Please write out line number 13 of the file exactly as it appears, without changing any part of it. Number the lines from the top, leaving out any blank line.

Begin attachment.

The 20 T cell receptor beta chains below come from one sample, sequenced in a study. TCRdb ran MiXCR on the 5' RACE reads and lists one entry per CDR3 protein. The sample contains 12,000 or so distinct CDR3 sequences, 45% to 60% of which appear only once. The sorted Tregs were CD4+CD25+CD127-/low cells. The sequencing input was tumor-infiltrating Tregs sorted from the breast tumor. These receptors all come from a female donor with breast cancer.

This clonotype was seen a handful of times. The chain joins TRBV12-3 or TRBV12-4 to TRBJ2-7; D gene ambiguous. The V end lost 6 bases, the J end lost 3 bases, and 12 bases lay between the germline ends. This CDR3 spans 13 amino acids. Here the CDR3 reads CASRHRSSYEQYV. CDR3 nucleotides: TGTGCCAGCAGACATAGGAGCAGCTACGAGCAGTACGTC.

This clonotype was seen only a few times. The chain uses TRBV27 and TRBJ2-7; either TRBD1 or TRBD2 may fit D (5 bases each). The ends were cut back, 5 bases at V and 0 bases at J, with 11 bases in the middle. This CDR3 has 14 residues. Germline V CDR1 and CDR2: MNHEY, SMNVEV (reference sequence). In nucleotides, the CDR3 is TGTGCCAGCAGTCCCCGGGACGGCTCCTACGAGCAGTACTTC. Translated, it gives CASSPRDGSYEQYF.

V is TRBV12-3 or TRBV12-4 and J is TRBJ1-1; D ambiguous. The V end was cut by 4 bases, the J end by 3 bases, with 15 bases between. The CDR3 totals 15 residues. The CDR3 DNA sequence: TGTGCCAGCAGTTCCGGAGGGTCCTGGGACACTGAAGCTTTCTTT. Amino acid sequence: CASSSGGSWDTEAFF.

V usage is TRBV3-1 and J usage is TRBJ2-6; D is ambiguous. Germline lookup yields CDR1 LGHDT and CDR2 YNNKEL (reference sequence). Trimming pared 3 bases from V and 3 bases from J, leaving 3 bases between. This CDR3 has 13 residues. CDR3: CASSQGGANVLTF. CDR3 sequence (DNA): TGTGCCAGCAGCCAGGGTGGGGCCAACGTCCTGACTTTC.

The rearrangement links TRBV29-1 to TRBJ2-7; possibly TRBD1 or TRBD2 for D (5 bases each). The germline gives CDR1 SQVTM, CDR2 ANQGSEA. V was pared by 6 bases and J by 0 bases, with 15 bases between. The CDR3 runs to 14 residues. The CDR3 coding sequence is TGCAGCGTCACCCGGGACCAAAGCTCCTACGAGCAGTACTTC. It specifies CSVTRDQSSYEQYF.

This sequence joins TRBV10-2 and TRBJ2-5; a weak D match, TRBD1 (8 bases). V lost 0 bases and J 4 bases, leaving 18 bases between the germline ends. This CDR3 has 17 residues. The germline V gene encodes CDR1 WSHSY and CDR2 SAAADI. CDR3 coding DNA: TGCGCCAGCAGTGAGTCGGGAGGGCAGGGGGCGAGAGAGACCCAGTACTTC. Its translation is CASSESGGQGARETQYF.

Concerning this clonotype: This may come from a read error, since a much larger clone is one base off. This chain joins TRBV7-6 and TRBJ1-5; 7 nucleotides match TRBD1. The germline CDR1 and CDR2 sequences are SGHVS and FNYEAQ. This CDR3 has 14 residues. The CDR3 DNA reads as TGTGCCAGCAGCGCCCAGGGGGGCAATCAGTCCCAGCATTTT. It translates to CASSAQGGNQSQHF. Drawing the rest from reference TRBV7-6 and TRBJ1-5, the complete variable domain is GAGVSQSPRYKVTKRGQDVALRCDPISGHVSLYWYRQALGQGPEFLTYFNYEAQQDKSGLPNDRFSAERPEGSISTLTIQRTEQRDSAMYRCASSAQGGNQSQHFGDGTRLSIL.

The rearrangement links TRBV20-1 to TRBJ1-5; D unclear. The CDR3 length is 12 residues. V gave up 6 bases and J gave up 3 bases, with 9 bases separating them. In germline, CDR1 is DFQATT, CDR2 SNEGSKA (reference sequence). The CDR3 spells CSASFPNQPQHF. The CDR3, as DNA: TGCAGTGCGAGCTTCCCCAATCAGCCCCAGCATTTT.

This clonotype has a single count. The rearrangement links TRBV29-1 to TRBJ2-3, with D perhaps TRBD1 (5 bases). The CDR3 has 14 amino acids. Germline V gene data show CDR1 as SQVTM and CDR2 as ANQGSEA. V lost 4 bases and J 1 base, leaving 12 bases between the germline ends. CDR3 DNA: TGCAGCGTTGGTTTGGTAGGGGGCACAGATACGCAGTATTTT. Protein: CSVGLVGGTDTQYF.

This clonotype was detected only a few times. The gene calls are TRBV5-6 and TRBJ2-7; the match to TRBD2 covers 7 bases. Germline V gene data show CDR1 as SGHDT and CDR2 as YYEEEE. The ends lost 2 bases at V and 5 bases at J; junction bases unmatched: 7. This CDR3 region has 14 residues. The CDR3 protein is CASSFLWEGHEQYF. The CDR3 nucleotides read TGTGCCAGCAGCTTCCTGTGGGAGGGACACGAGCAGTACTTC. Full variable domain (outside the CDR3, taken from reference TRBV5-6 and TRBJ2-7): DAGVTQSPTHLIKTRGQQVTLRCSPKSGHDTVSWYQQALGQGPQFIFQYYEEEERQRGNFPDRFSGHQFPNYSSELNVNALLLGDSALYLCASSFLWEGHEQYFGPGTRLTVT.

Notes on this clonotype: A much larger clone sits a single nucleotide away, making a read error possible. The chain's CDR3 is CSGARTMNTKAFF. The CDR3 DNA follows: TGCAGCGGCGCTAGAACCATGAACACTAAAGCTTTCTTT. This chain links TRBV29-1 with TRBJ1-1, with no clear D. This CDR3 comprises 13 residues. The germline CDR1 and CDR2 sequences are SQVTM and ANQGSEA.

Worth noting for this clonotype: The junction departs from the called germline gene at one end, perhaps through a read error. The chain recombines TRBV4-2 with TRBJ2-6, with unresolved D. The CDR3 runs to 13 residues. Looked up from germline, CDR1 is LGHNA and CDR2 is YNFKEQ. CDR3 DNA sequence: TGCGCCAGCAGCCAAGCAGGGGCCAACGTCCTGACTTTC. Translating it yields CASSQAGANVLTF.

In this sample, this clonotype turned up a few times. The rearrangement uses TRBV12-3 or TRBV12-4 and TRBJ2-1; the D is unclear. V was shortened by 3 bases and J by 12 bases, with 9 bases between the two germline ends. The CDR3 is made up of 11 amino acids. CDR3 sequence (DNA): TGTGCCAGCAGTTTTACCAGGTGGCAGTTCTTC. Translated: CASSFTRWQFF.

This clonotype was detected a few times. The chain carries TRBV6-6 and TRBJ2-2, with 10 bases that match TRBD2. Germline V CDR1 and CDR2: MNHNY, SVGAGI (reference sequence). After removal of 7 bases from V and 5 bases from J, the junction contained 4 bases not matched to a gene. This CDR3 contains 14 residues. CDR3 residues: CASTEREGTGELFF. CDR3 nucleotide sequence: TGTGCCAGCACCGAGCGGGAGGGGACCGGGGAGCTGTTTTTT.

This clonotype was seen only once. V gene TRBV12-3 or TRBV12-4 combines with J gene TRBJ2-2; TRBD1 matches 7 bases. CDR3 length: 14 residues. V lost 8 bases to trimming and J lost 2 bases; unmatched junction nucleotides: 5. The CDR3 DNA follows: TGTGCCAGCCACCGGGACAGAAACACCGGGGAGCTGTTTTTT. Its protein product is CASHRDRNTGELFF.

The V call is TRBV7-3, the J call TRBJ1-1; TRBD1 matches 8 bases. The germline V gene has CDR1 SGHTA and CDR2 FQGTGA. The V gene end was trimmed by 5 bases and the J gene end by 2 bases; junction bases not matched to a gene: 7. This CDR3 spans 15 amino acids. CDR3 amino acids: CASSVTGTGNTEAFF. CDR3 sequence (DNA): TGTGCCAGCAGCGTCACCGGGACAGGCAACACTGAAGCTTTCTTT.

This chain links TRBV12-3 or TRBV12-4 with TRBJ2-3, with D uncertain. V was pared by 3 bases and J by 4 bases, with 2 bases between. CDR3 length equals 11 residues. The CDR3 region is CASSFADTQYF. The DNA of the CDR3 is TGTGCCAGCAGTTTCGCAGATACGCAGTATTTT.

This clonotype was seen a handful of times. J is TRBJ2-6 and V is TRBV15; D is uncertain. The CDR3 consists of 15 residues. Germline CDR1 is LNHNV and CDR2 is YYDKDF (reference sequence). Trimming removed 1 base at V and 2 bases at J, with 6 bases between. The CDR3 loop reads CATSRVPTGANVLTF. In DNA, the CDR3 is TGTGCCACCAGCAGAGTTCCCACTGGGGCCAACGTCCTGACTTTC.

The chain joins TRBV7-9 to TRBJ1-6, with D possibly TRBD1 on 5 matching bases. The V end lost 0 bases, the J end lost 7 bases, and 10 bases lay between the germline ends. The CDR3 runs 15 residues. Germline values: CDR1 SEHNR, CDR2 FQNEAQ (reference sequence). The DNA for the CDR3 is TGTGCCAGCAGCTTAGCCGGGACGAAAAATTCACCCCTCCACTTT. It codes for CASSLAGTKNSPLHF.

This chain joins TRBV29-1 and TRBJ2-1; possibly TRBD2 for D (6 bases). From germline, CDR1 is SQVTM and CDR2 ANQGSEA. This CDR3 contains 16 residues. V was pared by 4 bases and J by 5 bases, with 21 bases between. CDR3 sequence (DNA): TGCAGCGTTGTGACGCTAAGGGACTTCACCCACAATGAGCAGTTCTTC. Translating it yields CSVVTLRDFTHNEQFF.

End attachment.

Worth noting for this clonotype: The junction departs from the called germline gene at one end, perhaps through a read error. The chain recombines TRBV4-2 with TRBJ2-6, with unresolved D. The CDR3 runs to 13 residues. Looked up from germline, CDR1 is LGHNA and CDR2 is YNFKEQ. CDR3 DNA sequence: TGCGCCAGCAGCCAAGCAGGGGCCAACGTCCTGACTTTC. Translating it yields CASSQAGANVLTF.